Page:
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This Isn't the Sort of Thing That Happens to Someone Like You Hardcover – February 1, 2012

4.3 out of 5 stars 3 customer reviews

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Editorial Reviews


Jon McGregor's stories are strange and lovely masterpieces: painfully authentic, inquisitive rather than confrontational, he has a tremendous ability to disturb the surface of everyday things. In this collection the vast skies and silts of the Lincolnshire fens are sensually evoked and the austerely beautiful landscape exposes the most intimate details of his characters' lives; their secrets, their crimes and desires. Underneath that which is radically quotidian, he captures our unique and unusual selves Sarah Hall Pure joy just about sums up Jon McGregor's collection of short stories ... McGregor's genius keeps you on the edge of your seat until the penultimate paragraph ... McGregor is the nearest thing you will ever come across to a literary Beethoven. Words go beyond beings tools of his trade and become an orchestrated, inspired and precisely designed tone poem for each creative idea ... One of the most perfect pieces of written English I have ever come across Sunday Express Set in and around the fens, these wickedly brilliant stories are as black as the local soil ... Jon McGregor's direct, unadorned style couldn't be more suited to this comfortless landscape, a place of cooling towers, drainage ditches and endless skies ... Throughout, omissions and ellipses set the mind racing like a treacherous tide, rushing in to fill the gaps. Not a book for bedtime, then. But very, very good indeed Daily Mail Fans of his novels, in which he has finessed his own inimitable style, won't be disappointed. They will find all the linguistic risk, the formal experimentation, the authorial compassion of his earlier works - and more ... To the anxious literary festival audience member - and anyone else feeling downcast about the state of the short story today - I say, read Jon McGregor's new book. Its verve, its inventiveness, its sheer quiet audacity will reassure you that the short story is alive, well and reaching new heights -- Maggie O'Farrell Guardian Sharp, dark and hugely entertaining, this collection establishes McGregor as one of the most exciting voices in short fiction -- Alex Preston Observer McGregor's writing is so distinctive that it becomes hard to compare to another. There is a precision and a poetry to his prose. Life, inner and outer, is so meticulously dissected that events appear to happen in slow motion. There is, in these brooding stories, that same sense of impending cataclysm that gave his debut, If Nobody Speaks of Remarkable Things, its intrigue Independent Jon McGregor writes with frightening intelligence and impeccable technique. Every page is a revelation Teju Cole Jon McGregor's short stories exude tension from the merest glimpse of his characters' deceptively everyday existences ... A writer alive to the lithe life of language ... A huge talent Sunday Times A striking collection ... the prose is picked clean, pellucid Sunday Telegraph McGregor's prose is as sparse as the countryside it has alighted on, with barely a simile or metaphor in sight Literary Review There is a lot to chew over and a lot that stays in the mind Psychologies For those of us who like pared-back prose, McGregor is a modern master at the art Scotsman A master at work in this genre ... brilliantly unnerving Irish Times These unnerving splinters depicting ordinary people in crisis, often against the fathomless landscape of the Fens, make for an outstanding collection from a great writer Metro If you open a page at random in any one of Jon McGregor's three novels to date, you will find, lurking in every line, a haunting, poetic voice - one that creates a menacing sense of tension through a series of carefully placed absences and blank spaces ... stories from the edges of everyday life, strewn with the type of events that are often ignored, or at best shooed away, and almost always thought of as the vagaries of other people and never things that might happen to us ... This collection is McGregor's most lyrical work to date, and some of the shorter stories in the collection, such as "Dig a Hole", "Feeling Complexity" and "Thoughtful" , read like bursts of intense prose poetry ... a work of tremendous scope and ambition. It confirms McGregor's standing as an important contemporary voice - and one that has acquired its importance by speaking of life on the periphery Times Literary Supplement Perfectly poised and incisive Daily Telegraph This collection of short stories set in bleak fenland landscape confirms Jon McGregor as one of our most brilliant and imaginative prose stylists ... Although his style differs with the demands of each piece, his writing is unadorned, often informal and experimental Daily Telegraph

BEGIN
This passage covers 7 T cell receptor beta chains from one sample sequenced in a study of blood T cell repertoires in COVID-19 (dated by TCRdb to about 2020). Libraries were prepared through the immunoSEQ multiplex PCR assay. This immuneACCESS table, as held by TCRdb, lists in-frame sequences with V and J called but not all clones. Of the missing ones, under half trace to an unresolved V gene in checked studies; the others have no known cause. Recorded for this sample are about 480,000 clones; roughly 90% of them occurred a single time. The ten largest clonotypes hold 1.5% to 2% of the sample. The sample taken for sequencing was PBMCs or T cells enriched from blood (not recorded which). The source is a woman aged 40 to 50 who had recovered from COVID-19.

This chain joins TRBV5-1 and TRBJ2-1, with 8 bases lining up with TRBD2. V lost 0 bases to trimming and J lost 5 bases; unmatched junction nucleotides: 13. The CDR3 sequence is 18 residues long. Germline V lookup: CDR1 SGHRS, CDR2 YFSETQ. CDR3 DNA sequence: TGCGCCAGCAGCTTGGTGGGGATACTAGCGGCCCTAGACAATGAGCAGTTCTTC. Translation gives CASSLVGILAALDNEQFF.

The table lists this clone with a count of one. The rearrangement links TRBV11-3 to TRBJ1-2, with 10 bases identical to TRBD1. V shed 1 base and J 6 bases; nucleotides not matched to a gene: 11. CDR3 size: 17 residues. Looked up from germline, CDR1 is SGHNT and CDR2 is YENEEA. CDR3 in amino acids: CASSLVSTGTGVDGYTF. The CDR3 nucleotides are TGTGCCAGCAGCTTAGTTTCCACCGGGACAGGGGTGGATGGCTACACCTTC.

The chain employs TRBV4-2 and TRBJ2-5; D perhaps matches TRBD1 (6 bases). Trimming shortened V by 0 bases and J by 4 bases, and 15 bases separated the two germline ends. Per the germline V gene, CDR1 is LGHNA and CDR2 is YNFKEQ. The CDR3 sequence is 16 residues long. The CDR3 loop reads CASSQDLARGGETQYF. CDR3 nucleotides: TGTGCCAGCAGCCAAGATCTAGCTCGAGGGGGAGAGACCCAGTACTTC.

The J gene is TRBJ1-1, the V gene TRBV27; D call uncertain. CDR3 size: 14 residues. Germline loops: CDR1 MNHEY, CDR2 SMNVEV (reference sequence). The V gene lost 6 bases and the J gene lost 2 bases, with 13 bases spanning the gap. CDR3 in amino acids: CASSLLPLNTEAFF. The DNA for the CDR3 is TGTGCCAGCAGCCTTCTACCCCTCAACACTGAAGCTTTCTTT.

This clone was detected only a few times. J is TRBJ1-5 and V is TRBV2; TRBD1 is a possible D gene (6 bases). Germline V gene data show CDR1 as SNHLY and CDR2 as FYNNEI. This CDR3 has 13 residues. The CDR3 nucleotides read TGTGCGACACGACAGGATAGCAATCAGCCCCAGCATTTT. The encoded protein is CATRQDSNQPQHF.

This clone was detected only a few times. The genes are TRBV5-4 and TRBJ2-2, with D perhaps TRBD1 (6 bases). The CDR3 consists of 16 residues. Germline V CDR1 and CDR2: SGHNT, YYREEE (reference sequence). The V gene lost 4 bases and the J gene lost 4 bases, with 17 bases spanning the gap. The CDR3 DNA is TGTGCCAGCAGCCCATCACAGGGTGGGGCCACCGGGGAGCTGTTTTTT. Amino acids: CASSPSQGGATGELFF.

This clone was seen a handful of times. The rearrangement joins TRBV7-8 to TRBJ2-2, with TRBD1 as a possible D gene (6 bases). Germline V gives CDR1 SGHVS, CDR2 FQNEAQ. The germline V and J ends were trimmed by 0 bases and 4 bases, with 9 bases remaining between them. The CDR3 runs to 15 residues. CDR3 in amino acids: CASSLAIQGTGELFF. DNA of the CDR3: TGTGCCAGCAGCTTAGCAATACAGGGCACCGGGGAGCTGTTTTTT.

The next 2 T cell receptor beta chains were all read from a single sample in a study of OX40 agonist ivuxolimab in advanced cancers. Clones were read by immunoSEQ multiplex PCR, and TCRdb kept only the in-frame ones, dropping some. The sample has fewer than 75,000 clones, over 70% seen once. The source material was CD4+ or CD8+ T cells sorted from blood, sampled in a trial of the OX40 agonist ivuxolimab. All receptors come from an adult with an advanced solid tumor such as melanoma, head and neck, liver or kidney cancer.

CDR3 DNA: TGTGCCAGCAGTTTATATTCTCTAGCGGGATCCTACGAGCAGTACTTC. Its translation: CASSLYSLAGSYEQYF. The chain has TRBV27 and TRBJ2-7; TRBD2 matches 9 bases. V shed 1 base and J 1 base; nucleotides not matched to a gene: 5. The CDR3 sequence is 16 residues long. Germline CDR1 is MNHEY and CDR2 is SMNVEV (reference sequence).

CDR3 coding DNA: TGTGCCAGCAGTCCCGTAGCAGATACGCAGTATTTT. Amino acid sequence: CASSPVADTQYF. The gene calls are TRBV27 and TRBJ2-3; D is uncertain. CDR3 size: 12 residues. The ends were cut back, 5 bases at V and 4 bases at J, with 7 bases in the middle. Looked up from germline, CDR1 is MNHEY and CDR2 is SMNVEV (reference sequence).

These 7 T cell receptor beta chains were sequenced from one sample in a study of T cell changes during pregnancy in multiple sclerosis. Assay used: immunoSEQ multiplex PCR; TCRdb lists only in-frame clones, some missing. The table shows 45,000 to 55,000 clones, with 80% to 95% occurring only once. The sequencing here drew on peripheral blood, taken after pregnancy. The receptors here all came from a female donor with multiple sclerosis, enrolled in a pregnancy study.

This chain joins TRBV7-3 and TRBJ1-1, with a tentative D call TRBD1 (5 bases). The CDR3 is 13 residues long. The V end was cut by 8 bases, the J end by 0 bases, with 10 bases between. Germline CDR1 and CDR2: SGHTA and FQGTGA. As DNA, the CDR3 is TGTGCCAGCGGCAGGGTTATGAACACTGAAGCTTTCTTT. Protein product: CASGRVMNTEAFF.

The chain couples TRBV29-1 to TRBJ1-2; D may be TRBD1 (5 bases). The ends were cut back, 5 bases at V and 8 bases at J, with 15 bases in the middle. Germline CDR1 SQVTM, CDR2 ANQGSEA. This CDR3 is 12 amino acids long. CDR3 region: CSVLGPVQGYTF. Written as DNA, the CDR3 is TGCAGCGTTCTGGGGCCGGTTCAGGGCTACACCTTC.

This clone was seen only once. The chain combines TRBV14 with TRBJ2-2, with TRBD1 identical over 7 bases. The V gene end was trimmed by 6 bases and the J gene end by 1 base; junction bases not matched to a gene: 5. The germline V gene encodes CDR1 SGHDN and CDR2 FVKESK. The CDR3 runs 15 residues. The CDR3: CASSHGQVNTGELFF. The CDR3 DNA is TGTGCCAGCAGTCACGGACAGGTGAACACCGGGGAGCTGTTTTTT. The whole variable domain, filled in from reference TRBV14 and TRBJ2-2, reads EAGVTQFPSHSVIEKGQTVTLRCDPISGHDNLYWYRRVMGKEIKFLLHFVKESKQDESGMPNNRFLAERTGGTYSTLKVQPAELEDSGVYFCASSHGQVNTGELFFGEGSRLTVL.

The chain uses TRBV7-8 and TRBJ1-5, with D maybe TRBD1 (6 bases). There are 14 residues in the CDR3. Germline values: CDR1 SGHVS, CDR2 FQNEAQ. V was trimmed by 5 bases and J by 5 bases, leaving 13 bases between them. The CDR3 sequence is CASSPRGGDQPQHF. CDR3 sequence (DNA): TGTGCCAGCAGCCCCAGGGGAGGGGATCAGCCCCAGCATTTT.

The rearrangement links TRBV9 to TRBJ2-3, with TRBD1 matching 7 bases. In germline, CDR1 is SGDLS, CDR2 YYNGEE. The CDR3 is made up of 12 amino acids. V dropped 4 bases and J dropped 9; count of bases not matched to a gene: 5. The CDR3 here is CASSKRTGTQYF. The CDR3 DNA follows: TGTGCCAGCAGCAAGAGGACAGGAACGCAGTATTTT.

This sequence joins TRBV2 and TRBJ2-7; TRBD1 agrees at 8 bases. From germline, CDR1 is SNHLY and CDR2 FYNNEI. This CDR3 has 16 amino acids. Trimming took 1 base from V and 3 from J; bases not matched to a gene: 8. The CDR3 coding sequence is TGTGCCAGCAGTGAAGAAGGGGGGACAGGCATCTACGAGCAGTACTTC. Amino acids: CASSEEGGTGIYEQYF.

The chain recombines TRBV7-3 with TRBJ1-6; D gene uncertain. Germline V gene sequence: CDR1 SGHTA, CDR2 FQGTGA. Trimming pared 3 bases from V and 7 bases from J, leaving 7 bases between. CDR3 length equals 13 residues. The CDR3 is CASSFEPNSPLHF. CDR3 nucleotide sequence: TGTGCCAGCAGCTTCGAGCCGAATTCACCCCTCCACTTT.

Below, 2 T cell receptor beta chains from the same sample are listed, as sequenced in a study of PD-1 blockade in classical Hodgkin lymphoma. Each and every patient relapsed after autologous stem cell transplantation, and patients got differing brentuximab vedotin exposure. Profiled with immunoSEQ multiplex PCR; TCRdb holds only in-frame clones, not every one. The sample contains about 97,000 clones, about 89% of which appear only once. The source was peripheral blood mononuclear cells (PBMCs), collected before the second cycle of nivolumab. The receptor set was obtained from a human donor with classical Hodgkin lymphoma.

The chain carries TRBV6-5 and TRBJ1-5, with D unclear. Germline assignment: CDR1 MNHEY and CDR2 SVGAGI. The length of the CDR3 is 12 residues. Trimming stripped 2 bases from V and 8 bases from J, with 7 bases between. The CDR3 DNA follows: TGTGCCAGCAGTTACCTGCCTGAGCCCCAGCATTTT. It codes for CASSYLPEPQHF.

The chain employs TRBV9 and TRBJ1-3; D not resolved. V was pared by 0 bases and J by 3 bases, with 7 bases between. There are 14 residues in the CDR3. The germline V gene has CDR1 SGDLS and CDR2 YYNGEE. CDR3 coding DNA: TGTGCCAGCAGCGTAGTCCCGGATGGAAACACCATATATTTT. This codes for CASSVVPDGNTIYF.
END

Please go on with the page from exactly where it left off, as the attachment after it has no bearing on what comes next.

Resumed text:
About the Author

Jon McGregor is the author of the critically acclaimed If Nobody Speaks of Remarkable Things, So Many Ways to Begin and Even the Dogs. He is the winner of the International IMPAC Dublin Literary Award, the Betty Trask Prize and the Somerset Maugham Award, and has been twice longlisted for the Man Booker Prize. He was runner-up for the BBC National Short Story Award in both 2010 and 2011, with 'If It Keeps on Raining' and 'Wires' respectively. He was born in Bermuda in 1976. He grew up in Norfolk and now lives in Nottingham. www.jonmcgregor.com @jon_mcgregor

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Product Details

  • Hardcover: 272 pages
  • Publisher: Bloomsbury UK; First Edition edition (February 1, 2012)